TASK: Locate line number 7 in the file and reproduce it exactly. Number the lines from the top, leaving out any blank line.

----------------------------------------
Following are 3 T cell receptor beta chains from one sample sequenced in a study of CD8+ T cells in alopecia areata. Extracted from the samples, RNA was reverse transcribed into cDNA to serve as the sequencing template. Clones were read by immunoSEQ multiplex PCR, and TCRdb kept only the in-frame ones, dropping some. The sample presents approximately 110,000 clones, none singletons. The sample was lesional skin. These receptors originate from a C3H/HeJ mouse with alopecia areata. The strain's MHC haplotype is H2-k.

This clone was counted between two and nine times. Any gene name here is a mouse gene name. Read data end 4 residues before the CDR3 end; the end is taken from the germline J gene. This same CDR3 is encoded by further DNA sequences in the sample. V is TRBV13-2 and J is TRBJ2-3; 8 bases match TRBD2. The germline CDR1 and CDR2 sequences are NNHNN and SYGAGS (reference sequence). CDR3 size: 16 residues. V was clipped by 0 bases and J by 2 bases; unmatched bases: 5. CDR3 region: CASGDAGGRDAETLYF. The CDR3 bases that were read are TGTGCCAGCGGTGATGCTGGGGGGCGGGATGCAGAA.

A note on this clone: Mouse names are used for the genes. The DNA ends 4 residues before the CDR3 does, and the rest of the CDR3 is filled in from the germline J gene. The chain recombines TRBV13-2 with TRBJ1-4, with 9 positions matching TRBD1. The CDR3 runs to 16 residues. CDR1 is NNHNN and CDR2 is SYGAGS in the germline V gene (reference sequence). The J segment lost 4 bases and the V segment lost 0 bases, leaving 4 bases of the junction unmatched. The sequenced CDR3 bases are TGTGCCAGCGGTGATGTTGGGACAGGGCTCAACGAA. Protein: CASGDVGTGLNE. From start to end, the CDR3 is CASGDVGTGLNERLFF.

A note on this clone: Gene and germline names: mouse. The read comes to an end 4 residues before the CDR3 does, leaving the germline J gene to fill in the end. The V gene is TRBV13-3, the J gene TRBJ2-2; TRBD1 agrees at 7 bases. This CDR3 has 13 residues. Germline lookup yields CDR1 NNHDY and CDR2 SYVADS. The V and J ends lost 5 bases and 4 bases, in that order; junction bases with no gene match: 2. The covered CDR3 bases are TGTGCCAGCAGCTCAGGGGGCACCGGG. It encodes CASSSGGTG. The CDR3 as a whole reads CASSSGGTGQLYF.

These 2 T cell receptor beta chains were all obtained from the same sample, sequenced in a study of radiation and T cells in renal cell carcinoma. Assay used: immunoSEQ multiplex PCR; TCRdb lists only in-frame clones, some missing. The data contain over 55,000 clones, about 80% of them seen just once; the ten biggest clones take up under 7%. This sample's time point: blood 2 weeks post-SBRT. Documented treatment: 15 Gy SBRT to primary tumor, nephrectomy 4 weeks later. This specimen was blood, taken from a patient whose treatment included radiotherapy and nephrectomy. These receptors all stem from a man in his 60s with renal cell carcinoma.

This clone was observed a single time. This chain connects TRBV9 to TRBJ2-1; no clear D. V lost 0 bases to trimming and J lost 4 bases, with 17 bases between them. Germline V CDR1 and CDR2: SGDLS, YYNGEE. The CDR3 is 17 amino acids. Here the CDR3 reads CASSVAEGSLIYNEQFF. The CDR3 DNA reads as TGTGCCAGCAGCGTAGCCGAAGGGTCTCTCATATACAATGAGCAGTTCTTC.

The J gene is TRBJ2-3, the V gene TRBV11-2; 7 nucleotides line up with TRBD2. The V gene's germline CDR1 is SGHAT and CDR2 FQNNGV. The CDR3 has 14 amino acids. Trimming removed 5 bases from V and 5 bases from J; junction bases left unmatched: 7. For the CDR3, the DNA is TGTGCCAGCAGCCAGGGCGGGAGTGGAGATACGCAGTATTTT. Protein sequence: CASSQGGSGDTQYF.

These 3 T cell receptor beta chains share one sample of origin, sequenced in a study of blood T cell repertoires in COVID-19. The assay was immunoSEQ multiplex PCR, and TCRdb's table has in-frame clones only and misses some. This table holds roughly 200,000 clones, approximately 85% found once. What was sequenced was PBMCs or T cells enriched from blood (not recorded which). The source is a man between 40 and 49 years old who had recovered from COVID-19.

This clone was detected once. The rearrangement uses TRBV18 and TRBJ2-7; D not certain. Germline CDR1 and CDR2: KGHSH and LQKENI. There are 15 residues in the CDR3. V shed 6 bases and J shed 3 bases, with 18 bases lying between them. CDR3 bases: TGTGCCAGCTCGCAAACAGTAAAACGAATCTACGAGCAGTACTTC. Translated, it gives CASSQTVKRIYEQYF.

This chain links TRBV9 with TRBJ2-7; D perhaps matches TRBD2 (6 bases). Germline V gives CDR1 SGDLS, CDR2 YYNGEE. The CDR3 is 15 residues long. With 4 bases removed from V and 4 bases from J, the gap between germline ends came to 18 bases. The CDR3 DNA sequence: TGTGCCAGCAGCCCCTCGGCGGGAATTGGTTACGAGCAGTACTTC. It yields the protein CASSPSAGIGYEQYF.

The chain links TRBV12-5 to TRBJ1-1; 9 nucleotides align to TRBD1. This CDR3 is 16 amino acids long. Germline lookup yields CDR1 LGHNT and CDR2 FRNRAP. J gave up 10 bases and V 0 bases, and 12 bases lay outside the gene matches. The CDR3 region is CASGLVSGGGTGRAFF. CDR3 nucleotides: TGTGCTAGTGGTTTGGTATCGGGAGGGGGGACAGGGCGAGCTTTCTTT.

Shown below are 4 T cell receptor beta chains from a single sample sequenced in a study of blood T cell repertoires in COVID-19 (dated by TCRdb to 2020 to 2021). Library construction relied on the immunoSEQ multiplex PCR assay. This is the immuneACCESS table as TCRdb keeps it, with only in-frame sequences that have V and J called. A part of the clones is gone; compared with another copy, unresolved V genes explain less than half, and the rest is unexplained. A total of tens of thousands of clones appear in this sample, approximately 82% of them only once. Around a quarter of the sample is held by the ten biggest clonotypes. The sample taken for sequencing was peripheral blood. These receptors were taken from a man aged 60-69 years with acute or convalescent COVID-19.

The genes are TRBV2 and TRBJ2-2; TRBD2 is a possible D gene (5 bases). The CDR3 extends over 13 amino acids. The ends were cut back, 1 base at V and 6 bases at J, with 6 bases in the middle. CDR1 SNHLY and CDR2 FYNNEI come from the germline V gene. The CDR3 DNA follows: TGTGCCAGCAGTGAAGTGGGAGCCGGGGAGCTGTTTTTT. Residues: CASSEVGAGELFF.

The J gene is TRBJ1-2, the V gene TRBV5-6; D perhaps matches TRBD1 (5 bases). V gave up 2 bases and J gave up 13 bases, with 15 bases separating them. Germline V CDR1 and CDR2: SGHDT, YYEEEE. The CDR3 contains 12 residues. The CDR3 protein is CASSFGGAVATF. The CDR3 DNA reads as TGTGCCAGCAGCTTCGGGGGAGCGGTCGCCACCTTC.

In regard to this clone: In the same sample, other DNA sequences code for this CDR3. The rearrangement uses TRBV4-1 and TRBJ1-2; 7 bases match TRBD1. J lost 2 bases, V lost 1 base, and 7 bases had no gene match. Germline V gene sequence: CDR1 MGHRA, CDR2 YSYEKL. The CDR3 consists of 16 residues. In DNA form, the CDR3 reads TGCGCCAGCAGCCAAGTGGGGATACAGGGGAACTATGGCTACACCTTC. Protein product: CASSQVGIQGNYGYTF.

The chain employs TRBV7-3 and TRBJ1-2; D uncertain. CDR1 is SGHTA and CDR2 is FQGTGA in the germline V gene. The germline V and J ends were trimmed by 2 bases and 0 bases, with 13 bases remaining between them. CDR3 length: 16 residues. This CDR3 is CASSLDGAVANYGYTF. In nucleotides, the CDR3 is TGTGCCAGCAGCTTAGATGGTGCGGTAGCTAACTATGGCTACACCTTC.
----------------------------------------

The J gene is TRBJ2-3, the V gene TRBV11-2; 7 nucleotides line up with TRBD2. The V gene's germline CDR1 is SGHAT and CDR2 FQNNGV. The CDR3 has 14 amino acids. Trimming removed 5 bases from V and 5 bases from J; junction bases left unmatched: 7. For the CDR3, the DNA is TGTGCCAGCAGCCAGGGCGGGAGTGGAGATACGCAGTATTTT. Protein sequence: CASSQGGSGDTQYF.